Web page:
What makes a psychopath?

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What makes a psychopath?

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1kageeh
ag. 23, 2006, 8:49am

From all the reading I do about true crimes and psychopaths, I seem to have come to the conclusion that in every case I can recall, the ultimate progenitor of a psychopath is the mother. Even if she is absent after giving birth, her actions seem to lay the groundwork for the psychopathic personality. But I also suspect I may be totally off-base and that I am elevating maternal behavior above environment, interactions with other people in the psychopath's life, and simply the serendipitous concurrence of bad genes.

Agree? Disagree? Other thoughts?

2carminowe
Editat: ag. 26, 2006, 11:21pm

kageeh, I've been thinking about this for a couple of days, sifting through my collection of psychopaths (so to speak), and there does seem to be something to "blame everything on mother."

Charles Manson certainly had mother issues, so did Charles Sobhraj, so did Ted Bundy -- all three were illegitimate and that seemed to prey on their minds. Manson's mother was a sorry excuse -- promiscuous, in and out of prison, neglectful of her child. I'm not sure about Sobhraj's mother, though I know she kept him and married a decent-enough man. But Louise Bundy seems to have been a decent sort whose worst mistake seems to have been getting pregnant while unmarried, then keeping her child (which was unusual at the time). It's interesting to speculate whether Bundy would have turned out the way he did if he had been adopted. The "Son of Sam" guy was an adopted child who turned out to be a horror to his adoptive parents, but I don't know if his biological mother had problems herself or the very fact that she gave him up for adoption caused him to be psychopathic. Kenneth Bianchi, one of The Hillside Stranglers, was also an adopted child, but his partner in crime, his adopted cousin Angelo Buono, couldn't blame his behavior on the trauma of being adopted because he wasn't. (This interests me because my husband is an adopted child who has never had the least interest in his biological mother, and he's always seemed perfectly normal -- we've been married over thirty years and I've known him for thirty-five years.)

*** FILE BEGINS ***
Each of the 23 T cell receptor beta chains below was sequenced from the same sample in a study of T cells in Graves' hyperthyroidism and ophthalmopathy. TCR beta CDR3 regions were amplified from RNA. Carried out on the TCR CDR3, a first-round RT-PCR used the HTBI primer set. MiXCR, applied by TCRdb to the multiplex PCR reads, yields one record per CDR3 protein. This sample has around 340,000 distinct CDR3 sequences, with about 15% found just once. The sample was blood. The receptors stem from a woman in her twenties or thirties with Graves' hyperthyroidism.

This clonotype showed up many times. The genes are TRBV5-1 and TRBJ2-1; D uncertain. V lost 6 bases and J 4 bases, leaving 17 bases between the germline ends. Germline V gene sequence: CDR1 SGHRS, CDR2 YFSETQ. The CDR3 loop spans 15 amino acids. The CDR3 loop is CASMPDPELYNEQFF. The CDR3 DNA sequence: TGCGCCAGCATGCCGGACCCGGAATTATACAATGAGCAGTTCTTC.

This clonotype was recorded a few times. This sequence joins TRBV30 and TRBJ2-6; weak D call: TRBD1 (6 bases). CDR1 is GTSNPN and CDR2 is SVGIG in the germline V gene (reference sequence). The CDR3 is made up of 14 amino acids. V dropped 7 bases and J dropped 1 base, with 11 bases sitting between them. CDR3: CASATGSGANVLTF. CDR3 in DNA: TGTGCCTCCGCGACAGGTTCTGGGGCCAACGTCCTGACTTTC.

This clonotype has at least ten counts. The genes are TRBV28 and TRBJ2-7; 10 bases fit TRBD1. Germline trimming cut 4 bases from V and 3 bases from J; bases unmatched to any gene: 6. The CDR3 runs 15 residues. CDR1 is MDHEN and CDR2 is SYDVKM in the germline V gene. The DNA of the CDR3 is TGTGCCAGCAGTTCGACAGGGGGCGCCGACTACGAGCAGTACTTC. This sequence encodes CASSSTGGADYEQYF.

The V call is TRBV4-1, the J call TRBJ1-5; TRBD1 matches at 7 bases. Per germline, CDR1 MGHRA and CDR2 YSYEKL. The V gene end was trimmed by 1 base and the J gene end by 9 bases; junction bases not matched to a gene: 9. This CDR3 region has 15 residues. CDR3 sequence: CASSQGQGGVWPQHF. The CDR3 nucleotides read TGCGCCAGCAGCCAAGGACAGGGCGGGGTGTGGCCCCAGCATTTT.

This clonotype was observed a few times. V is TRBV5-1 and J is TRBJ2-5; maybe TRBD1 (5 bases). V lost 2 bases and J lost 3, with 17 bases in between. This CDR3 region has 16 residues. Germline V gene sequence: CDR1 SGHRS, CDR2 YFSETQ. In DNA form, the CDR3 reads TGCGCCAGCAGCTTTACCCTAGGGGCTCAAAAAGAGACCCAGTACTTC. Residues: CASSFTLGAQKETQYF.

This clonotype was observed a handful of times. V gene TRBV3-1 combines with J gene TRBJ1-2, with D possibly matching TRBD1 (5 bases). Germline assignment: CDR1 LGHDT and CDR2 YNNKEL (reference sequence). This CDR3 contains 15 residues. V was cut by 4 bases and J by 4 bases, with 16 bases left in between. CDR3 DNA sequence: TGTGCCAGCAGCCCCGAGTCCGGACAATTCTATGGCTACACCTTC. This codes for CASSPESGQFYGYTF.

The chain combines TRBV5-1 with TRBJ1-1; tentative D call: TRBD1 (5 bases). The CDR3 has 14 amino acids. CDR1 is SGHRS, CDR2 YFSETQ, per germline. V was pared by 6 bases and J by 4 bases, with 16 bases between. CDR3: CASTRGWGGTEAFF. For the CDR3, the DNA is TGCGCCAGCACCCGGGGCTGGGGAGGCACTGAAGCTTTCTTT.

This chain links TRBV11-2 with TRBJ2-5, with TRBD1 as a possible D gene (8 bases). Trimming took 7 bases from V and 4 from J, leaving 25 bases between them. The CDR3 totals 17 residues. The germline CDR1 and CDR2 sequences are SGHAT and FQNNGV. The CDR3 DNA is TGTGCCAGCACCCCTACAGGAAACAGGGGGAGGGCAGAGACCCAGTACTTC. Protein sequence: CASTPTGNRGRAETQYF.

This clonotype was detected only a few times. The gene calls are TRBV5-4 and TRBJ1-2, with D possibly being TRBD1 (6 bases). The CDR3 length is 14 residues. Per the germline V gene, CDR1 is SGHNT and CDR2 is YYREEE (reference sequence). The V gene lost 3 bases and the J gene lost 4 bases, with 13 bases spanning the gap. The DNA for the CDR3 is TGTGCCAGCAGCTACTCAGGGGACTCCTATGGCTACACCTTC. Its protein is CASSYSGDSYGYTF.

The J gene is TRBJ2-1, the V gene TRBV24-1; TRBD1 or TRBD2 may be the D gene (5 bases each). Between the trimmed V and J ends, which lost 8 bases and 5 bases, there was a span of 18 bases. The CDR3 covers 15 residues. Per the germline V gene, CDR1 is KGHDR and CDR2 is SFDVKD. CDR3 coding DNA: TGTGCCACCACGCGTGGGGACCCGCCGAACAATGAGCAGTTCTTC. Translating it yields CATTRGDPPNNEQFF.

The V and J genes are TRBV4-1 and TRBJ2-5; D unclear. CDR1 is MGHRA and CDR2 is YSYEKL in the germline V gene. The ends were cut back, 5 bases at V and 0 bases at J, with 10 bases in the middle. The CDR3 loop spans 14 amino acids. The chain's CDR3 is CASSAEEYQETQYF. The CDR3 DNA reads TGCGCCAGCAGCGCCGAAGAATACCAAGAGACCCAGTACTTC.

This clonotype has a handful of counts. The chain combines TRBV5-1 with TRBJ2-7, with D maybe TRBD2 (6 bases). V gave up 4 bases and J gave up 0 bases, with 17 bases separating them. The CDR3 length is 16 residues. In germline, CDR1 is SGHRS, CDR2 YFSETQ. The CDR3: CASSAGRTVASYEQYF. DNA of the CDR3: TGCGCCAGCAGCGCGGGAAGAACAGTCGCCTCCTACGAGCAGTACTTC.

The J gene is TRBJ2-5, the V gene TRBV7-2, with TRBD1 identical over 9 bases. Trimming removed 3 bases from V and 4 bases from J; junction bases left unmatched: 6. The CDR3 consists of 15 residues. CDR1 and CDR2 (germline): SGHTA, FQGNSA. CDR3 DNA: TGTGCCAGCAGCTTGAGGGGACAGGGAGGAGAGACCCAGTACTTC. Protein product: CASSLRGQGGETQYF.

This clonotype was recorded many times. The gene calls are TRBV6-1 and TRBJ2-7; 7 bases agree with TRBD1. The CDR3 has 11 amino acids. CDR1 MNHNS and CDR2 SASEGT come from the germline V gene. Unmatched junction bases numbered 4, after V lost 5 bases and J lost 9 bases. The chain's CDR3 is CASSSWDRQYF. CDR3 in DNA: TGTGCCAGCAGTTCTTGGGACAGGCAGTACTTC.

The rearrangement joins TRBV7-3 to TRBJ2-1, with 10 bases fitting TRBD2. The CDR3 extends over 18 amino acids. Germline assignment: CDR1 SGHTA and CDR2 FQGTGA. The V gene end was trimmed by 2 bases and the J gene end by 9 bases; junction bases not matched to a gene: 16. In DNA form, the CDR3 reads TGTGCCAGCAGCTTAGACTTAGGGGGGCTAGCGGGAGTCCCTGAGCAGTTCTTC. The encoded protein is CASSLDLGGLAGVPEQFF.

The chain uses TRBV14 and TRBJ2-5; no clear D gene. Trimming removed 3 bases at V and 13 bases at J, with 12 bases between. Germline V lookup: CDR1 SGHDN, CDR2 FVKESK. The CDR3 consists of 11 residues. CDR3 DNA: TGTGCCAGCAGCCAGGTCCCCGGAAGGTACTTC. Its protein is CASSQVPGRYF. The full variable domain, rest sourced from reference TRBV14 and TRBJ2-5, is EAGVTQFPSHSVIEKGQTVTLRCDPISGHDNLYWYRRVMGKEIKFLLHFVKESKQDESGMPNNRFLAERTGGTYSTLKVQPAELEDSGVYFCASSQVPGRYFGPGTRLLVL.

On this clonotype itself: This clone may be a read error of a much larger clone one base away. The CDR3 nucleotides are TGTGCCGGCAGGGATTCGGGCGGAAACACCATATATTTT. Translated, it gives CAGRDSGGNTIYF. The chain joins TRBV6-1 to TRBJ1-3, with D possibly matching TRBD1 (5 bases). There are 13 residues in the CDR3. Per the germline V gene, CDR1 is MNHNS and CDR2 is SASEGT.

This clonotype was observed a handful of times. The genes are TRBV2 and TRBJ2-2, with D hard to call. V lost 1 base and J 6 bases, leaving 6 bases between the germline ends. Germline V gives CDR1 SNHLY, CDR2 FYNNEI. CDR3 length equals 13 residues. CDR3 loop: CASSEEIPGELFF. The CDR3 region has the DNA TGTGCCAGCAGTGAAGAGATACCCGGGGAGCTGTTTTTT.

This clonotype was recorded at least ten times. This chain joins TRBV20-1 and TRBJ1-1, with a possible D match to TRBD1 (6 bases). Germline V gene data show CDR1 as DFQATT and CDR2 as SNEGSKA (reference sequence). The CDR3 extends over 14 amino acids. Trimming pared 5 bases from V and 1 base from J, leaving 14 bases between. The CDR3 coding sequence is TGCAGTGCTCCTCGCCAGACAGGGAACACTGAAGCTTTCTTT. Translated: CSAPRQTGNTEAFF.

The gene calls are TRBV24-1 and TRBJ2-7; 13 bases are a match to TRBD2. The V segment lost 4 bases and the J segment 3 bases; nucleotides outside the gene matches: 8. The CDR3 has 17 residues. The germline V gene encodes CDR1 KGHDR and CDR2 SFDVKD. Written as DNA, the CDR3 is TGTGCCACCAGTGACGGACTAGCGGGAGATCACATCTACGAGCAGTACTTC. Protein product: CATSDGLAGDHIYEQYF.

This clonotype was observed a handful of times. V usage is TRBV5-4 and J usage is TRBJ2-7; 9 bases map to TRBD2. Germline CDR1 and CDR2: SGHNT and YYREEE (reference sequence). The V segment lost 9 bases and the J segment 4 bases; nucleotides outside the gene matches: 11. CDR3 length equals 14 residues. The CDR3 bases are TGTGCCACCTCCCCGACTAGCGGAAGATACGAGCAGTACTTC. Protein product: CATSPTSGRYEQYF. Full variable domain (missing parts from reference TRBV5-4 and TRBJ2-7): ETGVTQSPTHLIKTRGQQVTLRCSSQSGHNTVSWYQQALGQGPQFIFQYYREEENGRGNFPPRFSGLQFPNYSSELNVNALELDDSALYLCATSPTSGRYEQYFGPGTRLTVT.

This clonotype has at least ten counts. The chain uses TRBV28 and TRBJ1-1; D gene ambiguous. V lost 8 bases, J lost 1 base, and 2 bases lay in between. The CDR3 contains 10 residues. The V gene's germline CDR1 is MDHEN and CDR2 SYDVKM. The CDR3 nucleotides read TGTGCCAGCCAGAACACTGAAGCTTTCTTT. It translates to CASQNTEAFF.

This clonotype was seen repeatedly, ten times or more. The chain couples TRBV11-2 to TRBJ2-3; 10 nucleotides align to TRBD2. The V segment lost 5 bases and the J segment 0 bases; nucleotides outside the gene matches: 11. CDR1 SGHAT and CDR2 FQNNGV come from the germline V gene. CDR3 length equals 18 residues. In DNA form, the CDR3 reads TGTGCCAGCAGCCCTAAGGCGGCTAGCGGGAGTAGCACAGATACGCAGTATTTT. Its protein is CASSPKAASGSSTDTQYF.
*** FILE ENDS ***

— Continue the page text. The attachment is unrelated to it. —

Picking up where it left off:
There are a few psychopaths who seem to have had more issues with their fathers than their mothers -- William Bradfield Jr. of The Main Line murders fame and Buck Walker, the killer of Mac and Muff Graham on Palmyra Island (And the Sea Will Tell by Vincent Bugliosi), are two that I can think of.

What about female psychopaths? Do they have mother issues or father problems more often? I don't know about Diane Downs or Marie Hilley, two that I can think of at the moment, though Hilley was rather spoiled as a child (Black Widow: The True Story of the Hilley Poisonings by R. Robin MacDonald).

3kageeh
ag. 30, 2006, 7:44am

I've been thinking about what you've said. It's strange, I suppose, that I never considered father issues but they have to have an impact also, especially if the mother cannot provide a correspondingly contrary environment. And, as you said, there is so little written about this angle.